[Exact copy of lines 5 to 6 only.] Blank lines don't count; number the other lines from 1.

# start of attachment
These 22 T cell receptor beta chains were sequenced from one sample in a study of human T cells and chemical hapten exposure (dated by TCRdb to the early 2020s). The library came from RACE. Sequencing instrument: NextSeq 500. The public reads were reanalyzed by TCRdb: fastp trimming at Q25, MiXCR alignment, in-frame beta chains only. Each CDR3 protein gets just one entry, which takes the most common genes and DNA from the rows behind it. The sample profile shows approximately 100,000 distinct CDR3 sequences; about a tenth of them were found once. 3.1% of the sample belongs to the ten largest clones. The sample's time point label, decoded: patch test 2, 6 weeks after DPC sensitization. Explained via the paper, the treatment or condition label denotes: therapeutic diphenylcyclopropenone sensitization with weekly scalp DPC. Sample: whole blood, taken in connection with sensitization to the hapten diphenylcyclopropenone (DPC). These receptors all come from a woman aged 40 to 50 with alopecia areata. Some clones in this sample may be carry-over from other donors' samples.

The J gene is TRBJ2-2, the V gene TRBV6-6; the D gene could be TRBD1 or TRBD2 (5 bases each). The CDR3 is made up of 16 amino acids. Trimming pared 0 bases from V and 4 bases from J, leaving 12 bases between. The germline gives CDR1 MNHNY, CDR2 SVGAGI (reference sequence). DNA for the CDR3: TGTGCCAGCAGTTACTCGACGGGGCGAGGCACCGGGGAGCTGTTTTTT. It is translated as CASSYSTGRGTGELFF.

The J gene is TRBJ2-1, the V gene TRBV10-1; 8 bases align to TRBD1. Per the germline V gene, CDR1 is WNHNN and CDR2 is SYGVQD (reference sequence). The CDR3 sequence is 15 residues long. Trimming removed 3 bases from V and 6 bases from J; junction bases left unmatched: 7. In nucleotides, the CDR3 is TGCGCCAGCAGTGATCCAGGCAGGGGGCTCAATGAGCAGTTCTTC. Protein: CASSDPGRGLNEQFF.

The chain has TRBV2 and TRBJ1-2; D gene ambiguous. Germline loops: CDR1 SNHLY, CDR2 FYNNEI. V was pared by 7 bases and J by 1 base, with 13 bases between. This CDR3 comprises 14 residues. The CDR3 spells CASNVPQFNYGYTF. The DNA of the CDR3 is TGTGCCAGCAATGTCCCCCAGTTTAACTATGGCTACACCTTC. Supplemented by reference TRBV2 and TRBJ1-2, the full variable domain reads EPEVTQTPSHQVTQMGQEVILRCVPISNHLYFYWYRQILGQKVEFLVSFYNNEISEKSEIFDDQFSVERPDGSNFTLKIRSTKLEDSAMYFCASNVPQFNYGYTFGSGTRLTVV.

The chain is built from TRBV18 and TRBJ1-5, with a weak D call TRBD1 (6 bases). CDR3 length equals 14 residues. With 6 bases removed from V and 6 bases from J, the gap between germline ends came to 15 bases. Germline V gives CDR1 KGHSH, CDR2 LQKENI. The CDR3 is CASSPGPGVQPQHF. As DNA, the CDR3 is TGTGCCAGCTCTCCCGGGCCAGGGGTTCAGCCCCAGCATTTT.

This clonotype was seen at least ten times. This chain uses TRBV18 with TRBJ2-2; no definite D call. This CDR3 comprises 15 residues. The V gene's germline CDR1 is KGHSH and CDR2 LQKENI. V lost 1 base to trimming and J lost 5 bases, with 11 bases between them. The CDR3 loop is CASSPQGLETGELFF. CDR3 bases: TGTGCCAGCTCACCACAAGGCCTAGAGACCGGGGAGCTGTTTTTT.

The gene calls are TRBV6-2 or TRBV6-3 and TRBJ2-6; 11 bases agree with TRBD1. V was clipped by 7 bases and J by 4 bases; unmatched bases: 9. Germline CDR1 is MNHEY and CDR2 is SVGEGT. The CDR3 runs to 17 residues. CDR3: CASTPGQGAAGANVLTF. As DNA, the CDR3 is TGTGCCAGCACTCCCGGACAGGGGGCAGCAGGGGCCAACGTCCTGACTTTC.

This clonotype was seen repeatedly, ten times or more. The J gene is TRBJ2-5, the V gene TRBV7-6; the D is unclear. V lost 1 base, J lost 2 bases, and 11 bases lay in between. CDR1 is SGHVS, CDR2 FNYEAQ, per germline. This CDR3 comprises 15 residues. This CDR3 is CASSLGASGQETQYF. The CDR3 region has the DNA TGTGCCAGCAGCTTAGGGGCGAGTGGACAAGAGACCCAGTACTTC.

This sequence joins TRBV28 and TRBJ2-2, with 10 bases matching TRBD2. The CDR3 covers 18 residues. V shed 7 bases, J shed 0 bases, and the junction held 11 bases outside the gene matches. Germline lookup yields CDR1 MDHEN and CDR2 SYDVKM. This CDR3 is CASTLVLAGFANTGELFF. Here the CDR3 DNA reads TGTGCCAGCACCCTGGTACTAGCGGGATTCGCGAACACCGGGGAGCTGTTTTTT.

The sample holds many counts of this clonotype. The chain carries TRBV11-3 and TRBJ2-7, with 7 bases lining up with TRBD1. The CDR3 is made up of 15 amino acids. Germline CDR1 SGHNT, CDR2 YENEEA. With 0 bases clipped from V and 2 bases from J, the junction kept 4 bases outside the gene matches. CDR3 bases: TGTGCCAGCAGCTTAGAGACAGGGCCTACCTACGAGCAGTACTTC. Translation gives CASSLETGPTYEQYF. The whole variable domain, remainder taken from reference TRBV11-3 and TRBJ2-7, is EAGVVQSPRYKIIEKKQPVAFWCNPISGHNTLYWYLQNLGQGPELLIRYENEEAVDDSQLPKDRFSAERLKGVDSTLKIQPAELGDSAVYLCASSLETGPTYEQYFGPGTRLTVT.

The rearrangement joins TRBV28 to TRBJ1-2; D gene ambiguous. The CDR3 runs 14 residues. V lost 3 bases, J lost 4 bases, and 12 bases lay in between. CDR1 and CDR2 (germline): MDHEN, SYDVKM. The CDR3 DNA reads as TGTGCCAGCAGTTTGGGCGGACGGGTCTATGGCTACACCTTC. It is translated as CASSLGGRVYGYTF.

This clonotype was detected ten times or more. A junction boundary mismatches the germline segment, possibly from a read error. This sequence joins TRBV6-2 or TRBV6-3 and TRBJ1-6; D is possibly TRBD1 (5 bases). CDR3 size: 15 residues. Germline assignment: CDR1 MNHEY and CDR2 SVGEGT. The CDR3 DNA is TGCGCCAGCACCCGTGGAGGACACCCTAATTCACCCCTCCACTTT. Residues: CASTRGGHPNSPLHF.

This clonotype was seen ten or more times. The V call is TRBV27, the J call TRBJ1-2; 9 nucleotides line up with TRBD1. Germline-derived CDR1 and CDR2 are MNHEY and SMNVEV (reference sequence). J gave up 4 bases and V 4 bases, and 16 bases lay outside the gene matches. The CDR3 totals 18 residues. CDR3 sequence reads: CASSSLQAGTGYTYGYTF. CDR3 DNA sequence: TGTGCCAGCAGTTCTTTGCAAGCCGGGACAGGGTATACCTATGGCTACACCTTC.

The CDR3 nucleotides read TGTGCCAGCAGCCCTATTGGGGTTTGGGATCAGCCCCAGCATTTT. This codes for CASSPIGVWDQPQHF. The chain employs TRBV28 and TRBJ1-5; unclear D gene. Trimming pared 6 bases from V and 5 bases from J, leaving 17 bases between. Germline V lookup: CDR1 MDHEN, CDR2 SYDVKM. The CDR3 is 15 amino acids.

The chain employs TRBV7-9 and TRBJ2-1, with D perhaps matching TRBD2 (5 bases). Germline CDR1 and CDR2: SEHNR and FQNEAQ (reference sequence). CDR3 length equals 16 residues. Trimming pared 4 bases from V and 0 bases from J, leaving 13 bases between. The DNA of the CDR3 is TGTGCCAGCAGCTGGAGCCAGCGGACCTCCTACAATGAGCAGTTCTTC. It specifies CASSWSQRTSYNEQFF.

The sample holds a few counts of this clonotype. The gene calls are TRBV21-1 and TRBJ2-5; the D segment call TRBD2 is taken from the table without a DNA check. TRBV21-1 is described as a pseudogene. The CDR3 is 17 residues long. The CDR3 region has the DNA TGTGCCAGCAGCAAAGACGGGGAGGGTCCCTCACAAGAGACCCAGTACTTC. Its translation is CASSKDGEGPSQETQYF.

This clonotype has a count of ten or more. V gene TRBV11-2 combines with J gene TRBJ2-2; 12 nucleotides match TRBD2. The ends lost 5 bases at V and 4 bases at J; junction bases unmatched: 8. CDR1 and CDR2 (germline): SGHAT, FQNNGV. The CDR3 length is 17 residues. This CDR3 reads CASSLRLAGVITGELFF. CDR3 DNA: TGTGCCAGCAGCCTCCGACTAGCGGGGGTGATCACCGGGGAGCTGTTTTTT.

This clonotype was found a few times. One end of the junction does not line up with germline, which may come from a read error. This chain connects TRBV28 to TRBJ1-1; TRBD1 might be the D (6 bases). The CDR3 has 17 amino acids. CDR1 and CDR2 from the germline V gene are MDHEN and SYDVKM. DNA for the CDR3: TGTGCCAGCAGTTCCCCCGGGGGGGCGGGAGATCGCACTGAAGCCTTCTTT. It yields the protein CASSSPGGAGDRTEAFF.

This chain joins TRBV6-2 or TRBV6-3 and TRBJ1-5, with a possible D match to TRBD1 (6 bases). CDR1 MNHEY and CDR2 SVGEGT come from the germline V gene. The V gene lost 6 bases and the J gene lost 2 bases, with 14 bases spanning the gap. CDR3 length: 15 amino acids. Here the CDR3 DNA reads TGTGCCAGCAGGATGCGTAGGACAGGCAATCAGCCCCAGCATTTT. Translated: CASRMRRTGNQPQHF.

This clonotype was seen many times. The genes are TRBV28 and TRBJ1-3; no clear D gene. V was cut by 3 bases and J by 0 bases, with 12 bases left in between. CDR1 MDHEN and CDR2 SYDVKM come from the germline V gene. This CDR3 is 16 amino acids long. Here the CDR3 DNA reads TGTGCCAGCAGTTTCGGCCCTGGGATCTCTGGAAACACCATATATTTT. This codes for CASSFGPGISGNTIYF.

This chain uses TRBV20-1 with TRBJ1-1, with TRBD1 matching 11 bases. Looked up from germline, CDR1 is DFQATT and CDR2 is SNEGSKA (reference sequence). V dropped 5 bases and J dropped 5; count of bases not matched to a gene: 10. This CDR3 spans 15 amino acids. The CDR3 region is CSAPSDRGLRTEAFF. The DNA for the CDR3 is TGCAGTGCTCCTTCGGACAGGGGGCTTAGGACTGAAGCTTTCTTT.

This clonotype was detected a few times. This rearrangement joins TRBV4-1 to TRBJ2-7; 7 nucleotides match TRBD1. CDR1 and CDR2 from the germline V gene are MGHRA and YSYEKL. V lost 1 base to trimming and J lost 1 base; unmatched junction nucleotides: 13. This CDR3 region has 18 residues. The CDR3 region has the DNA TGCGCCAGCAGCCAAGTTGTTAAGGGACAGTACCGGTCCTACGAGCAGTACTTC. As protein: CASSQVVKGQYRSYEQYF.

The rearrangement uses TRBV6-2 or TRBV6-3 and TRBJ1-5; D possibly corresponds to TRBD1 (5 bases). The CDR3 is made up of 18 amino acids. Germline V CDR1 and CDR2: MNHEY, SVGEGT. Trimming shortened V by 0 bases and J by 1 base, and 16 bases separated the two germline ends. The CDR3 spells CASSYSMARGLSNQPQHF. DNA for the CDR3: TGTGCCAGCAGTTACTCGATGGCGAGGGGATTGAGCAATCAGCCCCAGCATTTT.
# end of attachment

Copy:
The chain is built from TRBV18 and TRBJ1-5, with a weak D call TRBD1 (6 bases). CDR3 length equals 14 residues. With 6 bases removed from V and 6 bases from J, the gap between germline ends came to 15 bases. Germline V gives CDR1 KGHSH, CDR2 LQKENI. The CDR3 is CASSPGPGVQPQHF. As DNA, the CDR3 is TGTGCCAGCTCTCCCGGGCCAGGGGTTCAGCCCCAGCATTTT.

This clonotype was seen at least ten times. This chain uses TRBV18 with TRBJ2-2; no definite D call. This CDR3 comprises 15 residues. The V gene's germline CDR1 is KGHSH and CDR2 LQKENI. V lost 1 base to trimming and J lost 5 bases, with 11 bases between them. The CDR3 loop is CASSPQGLETGELFF. CDR3 bases: TGTGCCAGCTCACCACAAGGCCTAGAGACCGGGGAGCTGTTTTTT.